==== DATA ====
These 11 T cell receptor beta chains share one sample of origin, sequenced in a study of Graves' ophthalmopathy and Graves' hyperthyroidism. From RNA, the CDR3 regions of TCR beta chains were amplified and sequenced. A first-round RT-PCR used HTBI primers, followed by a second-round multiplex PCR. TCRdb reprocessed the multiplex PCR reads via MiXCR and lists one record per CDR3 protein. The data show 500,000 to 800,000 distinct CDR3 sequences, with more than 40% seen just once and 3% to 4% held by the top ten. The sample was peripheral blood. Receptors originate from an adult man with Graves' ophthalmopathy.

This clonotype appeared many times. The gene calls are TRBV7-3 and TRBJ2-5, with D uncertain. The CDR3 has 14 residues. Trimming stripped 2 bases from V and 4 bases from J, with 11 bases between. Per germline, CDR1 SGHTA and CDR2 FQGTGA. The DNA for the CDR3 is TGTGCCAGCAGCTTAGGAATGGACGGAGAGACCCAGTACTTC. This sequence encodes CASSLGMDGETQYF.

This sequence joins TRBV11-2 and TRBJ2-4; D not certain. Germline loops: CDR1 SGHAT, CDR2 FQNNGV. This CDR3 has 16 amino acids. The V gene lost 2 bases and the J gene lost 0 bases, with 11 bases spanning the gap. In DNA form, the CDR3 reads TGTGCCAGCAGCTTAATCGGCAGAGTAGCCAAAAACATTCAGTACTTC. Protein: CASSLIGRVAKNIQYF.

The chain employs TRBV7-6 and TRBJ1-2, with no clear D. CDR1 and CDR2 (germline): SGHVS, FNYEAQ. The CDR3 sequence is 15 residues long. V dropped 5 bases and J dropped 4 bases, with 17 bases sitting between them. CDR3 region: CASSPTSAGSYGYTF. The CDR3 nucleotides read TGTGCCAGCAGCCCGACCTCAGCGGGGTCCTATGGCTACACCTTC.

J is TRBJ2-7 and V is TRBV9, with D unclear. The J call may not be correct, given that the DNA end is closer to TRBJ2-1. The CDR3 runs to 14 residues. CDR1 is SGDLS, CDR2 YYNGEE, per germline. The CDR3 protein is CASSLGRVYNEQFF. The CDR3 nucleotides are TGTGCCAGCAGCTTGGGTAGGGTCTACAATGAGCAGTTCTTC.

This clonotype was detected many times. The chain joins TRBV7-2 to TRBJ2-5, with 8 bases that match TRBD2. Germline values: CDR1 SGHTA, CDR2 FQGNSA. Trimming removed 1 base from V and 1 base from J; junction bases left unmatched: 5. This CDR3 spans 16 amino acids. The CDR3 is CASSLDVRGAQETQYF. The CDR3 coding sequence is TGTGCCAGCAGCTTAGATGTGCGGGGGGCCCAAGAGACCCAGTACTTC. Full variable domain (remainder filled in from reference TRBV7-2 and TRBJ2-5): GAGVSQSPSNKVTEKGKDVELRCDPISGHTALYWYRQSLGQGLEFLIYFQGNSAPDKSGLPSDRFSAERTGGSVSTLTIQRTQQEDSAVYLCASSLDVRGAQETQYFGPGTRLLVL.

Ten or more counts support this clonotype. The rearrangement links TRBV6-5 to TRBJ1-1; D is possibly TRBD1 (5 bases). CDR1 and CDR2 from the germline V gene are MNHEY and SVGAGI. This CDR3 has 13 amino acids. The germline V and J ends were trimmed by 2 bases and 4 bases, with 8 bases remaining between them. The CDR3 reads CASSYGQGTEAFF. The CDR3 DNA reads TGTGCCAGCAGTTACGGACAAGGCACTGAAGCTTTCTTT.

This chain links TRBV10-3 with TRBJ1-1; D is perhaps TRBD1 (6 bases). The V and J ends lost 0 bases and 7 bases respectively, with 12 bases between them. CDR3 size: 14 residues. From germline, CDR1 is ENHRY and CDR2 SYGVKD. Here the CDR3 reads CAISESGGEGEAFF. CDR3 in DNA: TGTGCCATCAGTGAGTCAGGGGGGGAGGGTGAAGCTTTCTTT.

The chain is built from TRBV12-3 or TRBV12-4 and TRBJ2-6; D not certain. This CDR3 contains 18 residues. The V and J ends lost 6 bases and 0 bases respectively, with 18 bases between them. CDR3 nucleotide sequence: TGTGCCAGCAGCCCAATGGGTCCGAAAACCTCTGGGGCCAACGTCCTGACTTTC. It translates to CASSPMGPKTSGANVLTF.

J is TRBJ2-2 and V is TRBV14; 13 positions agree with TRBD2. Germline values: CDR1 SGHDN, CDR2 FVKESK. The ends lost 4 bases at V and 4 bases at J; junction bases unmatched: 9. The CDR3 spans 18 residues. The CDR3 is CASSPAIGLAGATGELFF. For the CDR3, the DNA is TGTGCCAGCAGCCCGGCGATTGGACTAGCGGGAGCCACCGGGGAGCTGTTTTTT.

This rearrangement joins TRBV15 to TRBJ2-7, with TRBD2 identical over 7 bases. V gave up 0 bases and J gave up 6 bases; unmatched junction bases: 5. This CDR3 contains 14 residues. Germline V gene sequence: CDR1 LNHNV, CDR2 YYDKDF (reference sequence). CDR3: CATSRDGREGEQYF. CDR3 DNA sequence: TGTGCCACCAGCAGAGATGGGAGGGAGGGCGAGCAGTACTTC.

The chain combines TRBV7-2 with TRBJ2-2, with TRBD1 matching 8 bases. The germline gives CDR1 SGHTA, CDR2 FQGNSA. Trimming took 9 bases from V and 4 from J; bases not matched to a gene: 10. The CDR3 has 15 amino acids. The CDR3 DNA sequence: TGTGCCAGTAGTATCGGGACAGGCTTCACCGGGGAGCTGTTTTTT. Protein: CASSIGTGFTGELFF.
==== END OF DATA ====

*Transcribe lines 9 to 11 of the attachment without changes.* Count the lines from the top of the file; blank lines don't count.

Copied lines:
The chain is built from TRBV12-3 or TRBV12-4 and TRBJ2-6; D not certain. This CDR3 contains 18 residues. The V and J ends lost 6 bases and 0 bases respectively, with 18 bases between them. CDR3 nucleotide sequence: TGTGCCAGCAGCCCAATGGGTCCGAAAACCTCTGGGGCCAACGTCCTGACTTTC. It translates to CASSPMGPKTSGANVLTF.

J is TRBJ2-2 and V is TRBV14; 13 positions agree with TRBD2. Germline values: CDR1 SGHDN, CDR2 FVKESK. The ends lost 4 bases at V and 4 bases at J; junction bases unmatched: 9. The CDR3 spans 18 residues. The CDR3 is CASSPAIGLAGATGELFF. For the CDR3, the DNA is TGTGCCAGCAGCCCGGCGATTGGACTAGCGGGAGCCACCGGGGAGCTGTTTTTT.

This rearrangement joins TRBV15 to TRBJ2-7, with TRBD2 identical over 7 bases. V gave up 0 bases and J gave up 6 bases; unmatched junction bases: 5. This CDR3 contains 14 residues. Germline V gene sequence: CDR1 LNHNV, CDR2 YYDKDF (reference sequence). CDR3: CATSRDGREGEQYF. CDR3 DNA sequence: TGTGCCACCAGCAGAGATGGGAGGGAGGGCGAGCAGTACTTC.